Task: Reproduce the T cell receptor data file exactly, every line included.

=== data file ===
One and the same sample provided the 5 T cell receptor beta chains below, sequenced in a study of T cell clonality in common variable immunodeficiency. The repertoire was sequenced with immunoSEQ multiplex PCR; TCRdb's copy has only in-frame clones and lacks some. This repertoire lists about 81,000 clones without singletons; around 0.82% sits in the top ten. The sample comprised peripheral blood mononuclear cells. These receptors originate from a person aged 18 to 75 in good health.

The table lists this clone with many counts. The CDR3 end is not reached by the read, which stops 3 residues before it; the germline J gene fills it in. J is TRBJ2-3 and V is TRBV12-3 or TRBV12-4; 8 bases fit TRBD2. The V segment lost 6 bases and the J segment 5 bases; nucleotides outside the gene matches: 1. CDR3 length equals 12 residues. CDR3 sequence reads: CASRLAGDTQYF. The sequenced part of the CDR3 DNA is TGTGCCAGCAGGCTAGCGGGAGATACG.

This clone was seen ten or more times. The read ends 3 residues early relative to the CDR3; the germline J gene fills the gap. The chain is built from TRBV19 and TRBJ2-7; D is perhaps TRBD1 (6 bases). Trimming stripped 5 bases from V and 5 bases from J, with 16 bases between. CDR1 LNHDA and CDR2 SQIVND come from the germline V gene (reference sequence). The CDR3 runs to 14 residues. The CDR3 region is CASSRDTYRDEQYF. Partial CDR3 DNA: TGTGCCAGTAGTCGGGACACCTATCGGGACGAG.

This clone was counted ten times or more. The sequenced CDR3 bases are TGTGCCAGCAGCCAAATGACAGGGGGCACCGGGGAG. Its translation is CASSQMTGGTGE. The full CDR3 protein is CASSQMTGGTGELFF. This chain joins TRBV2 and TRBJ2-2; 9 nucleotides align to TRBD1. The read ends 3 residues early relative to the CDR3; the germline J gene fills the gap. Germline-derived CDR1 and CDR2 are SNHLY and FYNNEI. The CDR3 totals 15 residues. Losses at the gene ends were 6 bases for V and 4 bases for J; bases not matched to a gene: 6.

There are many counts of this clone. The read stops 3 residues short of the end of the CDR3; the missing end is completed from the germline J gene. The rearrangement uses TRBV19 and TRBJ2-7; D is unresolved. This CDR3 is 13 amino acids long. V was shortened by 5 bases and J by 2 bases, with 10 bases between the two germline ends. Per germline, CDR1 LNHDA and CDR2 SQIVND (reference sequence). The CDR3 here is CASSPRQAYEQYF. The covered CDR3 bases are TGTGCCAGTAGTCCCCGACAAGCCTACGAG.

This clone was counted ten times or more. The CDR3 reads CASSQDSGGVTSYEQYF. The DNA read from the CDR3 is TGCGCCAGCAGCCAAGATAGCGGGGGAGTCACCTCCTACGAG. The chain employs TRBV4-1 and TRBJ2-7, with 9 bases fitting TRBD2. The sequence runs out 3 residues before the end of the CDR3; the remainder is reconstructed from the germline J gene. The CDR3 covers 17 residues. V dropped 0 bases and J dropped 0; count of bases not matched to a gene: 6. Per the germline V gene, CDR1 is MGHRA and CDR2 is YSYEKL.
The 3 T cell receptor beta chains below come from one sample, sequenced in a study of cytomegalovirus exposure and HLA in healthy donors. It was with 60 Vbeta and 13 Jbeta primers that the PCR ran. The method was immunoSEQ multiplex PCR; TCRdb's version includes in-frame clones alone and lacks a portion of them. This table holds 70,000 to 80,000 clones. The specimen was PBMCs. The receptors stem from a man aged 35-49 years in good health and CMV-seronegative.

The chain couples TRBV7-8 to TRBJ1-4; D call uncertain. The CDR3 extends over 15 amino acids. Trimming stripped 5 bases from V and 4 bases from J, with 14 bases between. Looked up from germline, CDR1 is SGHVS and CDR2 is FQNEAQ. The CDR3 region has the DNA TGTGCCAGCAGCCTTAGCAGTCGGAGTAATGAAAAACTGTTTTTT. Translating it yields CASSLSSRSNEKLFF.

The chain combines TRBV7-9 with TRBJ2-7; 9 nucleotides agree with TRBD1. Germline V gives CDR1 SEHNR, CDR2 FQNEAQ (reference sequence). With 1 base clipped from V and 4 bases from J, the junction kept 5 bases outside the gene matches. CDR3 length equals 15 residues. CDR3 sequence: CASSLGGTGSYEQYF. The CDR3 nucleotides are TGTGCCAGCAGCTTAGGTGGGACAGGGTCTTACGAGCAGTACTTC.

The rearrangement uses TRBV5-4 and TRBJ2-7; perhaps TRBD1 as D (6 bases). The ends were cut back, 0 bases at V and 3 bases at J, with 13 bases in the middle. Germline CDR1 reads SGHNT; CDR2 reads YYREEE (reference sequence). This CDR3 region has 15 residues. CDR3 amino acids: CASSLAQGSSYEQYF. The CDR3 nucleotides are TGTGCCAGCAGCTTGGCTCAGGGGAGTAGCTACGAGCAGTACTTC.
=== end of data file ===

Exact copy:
One and the same sample provided the 5 T cell receptor beta chains below, sequenced in a study of T cell clonality in common variable immunodeficiency. The repertoire was sequenced with immunoSEQ multiplex PCR; TCRdb's copy has only in-frame clones and lacks some. This repertoire lists about 81,000 clones without singletons; around 0.82% sits in the top ten. The sample comprised peripheral blood mononuclear cells. These receptors originate from a person aged 18 to 75 in good health.

The table lists this clone with many counts. The CDR3 end is not reached by the read, which stops 3 residues before it; the germline J gene fills it in. J is TRBJ2-3 and V is TRBV12-3 or TRBV12-4; 8 bases fit TRBD2. The V segment lost 6 bases and the J segment 5 bases; nucleotides outside the gene matches: 1. CDR3 length equals 12 residues. CDR3 sequence reads: CASRLAGDTQYF. The sequenced part of the CDR3 DNA is TGTGCCAGCAGGCTAGCGGGAGATACG.

This clone was seen ten or more times. The read ends 3 residues early relative to the CDR3; the germline J gene fills the gap. The chain is built from TRBV19 and TRBJ2-7; D is perhaps TRBD1 (6 bases). Trimming stripped 5 bases from V and 5 bases from J, with 16 bases between. CDR1 LNHDA and CDR2 SQIVND come from the germline V gene (reference sequence). The CDR3 runs to 14 residues. The CDR3 region is CASSRDTYRDEQYF. Partial CDR3 DNA: TGTGCCAGTAGTCGGGACACCTATCGGGACGAG.

This clone was counted ten times or more. The sequenced CDR3 bases are TGTGCCAGCAGCCAAATGACAGGGGGCACCGGGGAG. Its translation is CASSQMTGGTGE. The full CDR3 protein is CASSQMTGGTGELFF. This chain joins TRBV2 and TRBJ2-2; 9 nucleotides align to TRBD1. The read ends 3 residues early relative to the CDR3; the germline J gene fills the gap. Germline-derived CDR1 and CDR2 are SNHLY and FYNNEI. The CDR3 totals 15 residues. Losses at the gene ends were 6 bases for V and 4 bases for J; bases not matched to a gene: 6.

There are many counts of this clone. The read stops 3 residues short of the end of the CDR3; the missing end is completed from the germline J gene. The rearrangement uses TRBV19 and TRBJ2-7; D is unresolved. This CDR3 is 13 amino acids long. V was shortened by 5 bases and J by 2 bases, with 10 bases between the two germline ends. Per germline, CDR1 LNHDA and CDR2 SQIVND (reference sequence). The CDR3 here is CASSPRQAYEQYF. The covered CDR3 bases are TGTGCCAGTAGTCCCCGACAAGCCTACGAG.

This clone was counted ten times or more. The CDR3 reads CASSQDSGGVTSYEQYF. The DNA read from the CDR3 is TGCGCCAGCAGCCAAGATAGCGGGGGAGTCACCTCCTACGAG. The chain employs TRBV4-1 and TRBJ2-7, with 9 bases fitting TRBD2. The sequence runs out 3 residues before the end of the CDR3; the remainder is reconstructed from the germline J gene. The CDR3 covers 17 residues. V dropped 0 bases and J dropped 0; count of bases not matched to a gene: 6. Per the germline V gene, CDR1 is MGHRA and CDR2 is YSYEKL.
The 3 T cell receptor beta chains below come from one sample, sequenced in a study of cytomegalovirus exposure and HLA in healthy donors. It was with 60 Vbeta and 13 Jbeta primers that the PCR ran. The method was immunoSEQ multiplex PCR; TCRdb's version includes in-frame clones alone and lacks a portion of them. This table holds 70,000 to 80,000 clones. The specimen was PBMCs. The receptors stem from a man aged 35-49 years in good health and CMV-seronegative.

The chain couples TRBV7-8 to TRBJ1-4; D call uncertain. The CDR3 extends over 15 amino acids. Trimming stripped 5 bases from V and 4 bases from J, with 14 bases between. Looked up from germline, CDR1 is SGHVS and CDR2 is FQNEAQ. The CDR3 region has the DNA TGTGCCAGCAGCCTTAGCAGTCGGAGTAATGAAAAACTGTTTTTT. Translating it yields CASSLSSRSNEKLFF.

The chain combines TRBV7-9 with TRBJ2-7; 9 nucleotides agree with TRBD1. Germline V gives CDR1 SEHNR, CDR2 FQNEAQ (reference sequence). With 1 base clipped from V and 4 bases from J, the junction kept 5 bases outside the gene matches. CDR3 length equals 15 residues. CDR3 sequence: CASSLGGTGSYEQYF. The CDR3 nucleotides are TGTGCCAGCAGCTTAGGTGGGACAGGGTCTTACGAGCAGTACTTC.

The rearrangement uses TRBV5-4 and TRBJ2-7; perhaps TRBD1 as D (6 bases). The ends were cut back, 0 bases at V and 3 bases at J, with 13 bases in the middle. Germline CDR1 reads SGHNT; CDR2 reads YYREEE (reference sequence). This CDR3 region has 15 residues. CDR3 amino acids: CASSLAQGSSYEQYF. The CDR3 nucleotides are TGTGCCAGCAGCTTGGCTCAGGGGAGTAGCTACGAGCAGTACTTC.